A GUCCI Retro Bus for fashion fans is seen in Shanghai, China, On July 21, 2021. The flashy car is also a mobile pavilion, part of an outdoor spin-off of the Gucci Originals exhibition currently being held at the Shanghai Exhibition Center. (Photo credit should read Costfoto/Barcroft Media via Getty Images)
If there's one sector that doesn't seem to be struggling, it's the market for counterfeit goods. It owes this robust economic health to the luxury sector, copying designer creations and selling fake versions at lower prices. Brands such as Louis Vuitton and Gucci are among the most sought-after names among consumers looking for fake products.
When it comes to counterfeiting, not all luxury brands are equal, it seems. A Uswitch study looked at the most popular brands among consumers of counterfeit goods. It turns out that the majority of counterfeit shoppers are looking to buy "Rolex" watches... at knockdown prices. In fact, each year, the term "fake Rolex" is searched online over 225,000 times.
And that's perhaps not surprising, given the high price of the genuine Swiss timepieces, ranging from around €5,000 for entry-level models to several tens of thousands of euros for collector pieces that are sometimes over 20 years old. Last year, a Daytona Paul Newman model in yellow gold sold for 663,000 Swiss francs (€618,162) at Christie's.
Louis Vuitton and Gucci also feature among the brands whose counterfeits are the most popular online, with 118,800 and 87,600 searches respectively. The rapper Kanye West's Yeezy brand of is also coveted by fashion fans who aren't too bothered about the authenticity of the items they wear (37,200 online searches).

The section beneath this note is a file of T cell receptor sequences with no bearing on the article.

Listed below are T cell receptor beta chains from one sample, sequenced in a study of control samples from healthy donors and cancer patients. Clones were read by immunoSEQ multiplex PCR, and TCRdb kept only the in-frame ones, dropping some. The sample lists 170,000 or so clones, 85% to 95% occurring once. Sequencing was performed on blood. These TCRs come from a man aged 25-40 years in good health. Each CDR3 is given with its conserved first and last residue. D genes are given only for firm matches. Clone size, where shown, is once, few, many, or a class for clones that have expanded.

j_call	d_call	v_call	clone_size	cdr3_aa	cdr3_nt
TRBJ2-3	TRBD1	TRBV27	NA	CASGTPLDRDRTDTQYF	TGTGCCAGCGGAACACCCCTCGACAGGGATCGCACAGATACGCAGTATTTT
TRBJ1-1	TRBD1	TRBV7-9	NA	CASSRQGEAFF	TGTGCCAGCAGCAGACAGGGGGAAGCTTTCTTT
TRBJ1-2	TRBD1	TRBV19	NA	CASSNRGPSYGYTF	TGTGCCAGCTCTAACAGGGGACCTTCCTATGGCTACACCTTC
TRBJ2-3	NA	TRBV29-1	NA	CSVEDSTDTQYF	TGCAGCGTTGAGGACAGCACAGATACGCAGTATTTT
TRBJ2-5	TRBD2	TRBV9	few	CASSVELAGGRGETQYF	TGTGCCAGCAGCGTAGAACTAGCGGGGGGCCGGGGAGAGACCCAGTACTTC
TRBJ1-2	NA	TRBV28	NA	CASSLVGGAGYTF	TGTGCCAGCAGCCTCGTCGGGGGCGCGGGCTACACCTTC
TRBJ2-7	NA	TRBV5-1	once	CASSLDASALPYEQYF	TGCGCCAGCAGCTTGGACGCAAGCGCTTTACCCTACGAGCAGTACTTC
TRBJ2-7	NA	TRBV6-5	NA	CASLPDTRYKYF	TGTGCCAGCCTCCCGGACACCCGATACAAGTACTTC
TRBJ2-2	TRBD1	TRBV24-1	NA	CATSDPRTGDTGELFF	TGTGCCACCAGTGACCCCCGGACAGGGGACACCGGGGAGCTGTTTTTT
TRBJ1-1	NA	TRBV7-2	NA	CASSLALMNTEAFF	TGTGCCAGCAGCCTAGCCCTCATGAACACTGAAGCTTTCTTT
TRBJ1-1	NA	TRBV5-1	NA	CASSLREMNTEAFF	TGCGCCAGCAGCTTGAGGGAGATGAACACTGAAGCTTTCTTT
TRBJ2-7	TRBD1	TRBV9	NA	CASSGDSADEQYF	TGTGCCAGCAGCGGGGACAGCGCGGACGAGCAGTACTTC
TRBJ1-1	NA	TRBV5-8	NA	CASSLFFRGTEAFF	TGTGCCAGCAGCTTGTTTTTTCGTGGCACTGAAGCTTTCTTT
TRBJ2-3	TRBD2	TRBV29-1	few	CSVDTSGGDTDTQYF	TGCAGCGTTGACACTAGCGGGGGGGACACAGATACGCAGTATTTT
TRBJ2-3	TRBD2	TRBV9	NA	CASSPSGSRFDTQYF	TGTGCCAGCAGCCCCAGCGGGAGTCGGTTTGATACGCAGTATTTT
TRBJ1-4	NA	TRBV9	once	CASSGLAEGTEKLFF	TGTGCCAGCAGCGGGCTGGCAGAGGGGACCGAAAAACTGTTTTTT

From fakes to "fake fakes"
It's the same story for the Crocs brand and its iconic clogs. Once considered the height of uncool, these colorful shoes have made their way into the wardrobes of millions of consumers. And some don't hesitate to look for fakes online, as evidenced by the 25,200 annual searches reported in the study.
While some brands fall victim to counterfeiting more often than others, the same is true of specific products. For example, fake Gucci belts and sneakers generate the most searches online, followed by Kanye West's Yeezy Boost 350 sneakers.
These findings are consistent with a 2019 report from the Organisation for Economic Co-operation and Development (OECD) on the trade in counterfeit goods. This fraudulent market now represents 3.3% of world trade, and is dominated by shoes and clothing. Faced with this booming phenomenon, brands are responding in various ways. Some, like Supreme and Dior, have decided to parody counterfeiting by producing their own "fakes," turning the tables on those copying their designs.
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